The Ste-Justine Adolescent Idiopathic Scoliosis Cohort Study. Part III: Back pain

Spine (Phila Pa 1976). 1994 Jul 15;19(14):1573-81. doi: 10.1097/00007632-199407001-00005.


Objectives: This study determined health and well being of persons with adolescent idiopathic scoliosis (AIS) more than 10 years after referral. This communication will present results related to back pain.

Study design: This study was designed as a comparative retrospective cohort study. Subjects referred for AIS between 1960 and 1979 to a large pediatric hospital in Montreal, Quebec, were entered into the cohort. A population-based control group was selected from the general population of Quebec using a telephone survey.

Methods: Back pain was assessed by postal questionnaires administered, in 1990, to the AIS cohort and to the control group. Most outcomes were ordinal and, thus, odds ratios were estimated using ordinal regression while adjusting for potential confounding factors.

Results: Among the 1,476 AIS subjects responding, 73% experienced one or more episodes of back pain in the past year, significantly more than the 1,755 controls (56%); for current back pain, these proportions were also significantly different: 44% for AIS subjects and 24% for controls. In comparison to controls, AIS subjects reported pain that was more intense, continuous, generalized throughout the back, and radiating into the extremities. AIS subjects were also more restricted in many usual daily activities. Little variability was observed in the prevalence of current back pain and back pain in the past year according to treatment and degree of curvature. Difficulty with managing pain, lifting, walking, and socializing was, however, associated with severity. The results of this study suggest that back pain is responsible for a considerable amount of disability and handicap in later life. Health professionals involved with the management of persons with AIS need to consider this important outcome and need to put in place procedures for the identification, investigation, prevention, and treatment of back pain.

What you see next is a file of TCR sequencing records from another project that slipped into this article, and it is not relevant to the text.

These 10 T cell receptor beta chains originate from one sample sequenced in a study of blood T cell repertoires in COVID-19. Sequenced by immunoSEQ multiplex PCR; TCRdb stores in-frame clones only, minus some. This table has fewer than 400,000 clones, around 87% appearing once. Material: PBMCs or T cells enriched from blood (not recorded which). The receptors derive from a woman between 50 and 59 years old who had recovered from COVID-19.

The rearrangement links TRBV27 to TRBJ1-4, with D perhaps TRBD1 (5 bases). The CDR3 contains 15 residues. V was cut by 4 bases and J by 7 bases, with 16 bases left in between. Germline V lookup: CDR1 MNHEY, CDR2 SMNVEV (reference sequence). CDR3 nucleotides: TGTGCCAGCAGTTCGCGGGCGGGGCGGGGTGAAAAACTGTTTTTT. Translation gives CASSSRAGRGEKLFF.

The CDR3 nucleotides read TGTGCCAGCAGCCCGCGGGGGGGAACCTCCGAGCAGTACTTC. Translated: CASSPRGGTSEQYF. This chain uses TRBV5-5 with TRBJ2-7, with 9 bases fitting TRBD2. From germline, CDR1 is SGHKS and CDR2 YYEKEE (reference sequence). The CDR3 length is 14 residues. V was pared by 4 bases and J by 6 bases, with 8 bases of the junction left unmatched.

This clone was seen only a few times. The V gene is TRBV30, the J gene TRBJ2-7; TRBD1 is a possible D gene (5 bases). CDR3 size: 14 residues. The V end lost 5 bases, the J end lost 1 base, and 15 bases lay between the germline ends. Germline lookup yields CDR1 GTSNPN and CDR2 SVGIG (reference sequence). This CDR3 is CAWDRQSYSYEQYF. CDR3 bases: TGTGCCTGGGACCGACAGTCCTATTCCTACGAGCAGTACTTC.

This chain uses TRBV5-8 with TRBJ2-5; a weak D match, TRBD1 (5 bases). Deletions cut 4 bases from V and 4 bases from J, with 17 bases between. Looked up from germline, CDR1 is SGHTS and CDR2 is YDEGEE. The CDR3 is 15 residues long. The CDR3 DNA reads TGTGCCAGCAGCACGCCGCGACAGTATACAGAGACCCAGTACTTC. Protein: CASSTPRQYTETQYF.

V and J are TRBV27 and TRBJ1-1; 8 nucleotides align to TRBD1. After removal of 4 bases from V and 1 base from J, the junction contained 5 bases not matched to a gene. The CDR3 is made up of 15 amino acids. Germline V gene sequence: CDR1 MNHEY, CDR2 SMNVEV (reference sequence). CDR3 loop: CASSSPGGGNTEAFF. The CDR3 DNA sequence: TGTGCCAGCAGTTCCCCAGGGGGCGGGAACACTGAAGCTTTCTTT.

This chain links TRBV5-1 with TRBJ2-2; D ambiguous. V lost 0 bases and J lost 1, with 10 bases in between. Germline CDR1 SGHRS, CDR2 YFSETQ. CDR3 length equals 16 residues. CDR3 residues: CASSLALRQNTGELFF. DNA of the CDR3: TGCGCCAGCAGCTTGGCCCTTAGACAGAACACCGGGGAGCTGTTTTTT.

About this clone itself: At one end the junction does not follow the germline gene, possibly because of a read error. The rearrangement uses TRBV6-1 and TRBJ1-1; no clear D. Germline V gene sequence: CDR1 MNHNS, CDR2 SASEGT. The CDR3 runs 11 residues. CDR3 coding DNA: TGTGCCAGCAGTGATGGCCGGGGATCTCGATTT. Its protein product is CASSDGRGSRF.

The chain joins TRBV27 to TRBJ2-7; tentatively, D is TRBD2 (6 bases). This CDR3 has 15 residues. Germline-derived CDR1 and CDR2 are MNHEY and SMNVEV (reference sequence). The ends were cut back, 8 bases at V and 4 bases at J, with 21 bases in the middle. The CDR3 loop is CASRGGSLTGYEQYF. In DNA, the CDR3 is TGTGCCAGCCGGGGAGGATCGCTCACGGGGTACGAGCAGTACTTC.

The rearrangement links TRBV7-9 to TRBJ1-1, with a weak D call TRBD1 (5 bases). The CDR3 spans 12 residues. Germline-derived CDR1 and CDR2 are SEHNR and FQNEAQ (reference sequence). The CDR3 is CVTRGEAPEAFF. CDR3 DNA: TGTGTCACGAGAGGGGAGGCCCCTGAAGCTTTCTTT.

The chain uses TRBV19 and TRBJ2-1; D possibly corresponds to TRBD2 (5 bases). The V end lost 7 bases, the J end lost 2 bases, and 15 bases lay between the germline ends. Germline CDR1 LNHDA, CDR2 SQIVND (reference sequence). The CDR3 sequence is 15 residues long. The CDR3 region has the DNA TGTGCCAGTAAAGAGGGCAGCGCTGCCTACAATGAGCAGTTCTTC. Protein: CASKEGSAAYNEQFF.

Publication types

  • Comparative Study
  • Research Support, Non-U.S. Gov't

MeSH terms

  • Activities of Daily Living
  • Adolescent
  • Adult
  • Back Pain / epidemiology*
  • Cohort Studies
  • Female
  • Follow-Up Studies
  • Health Status
  • Humans
  • Male
  • Odds Ratio
  • Pain Measurement
  • Prevalence
  • Quebec / epidemiology
  • Retrospective Studies
  • Scoliosis / epidemiology*
  • Scoliosis / therapy
  • Surveys and Questionnaires
  • Time Factors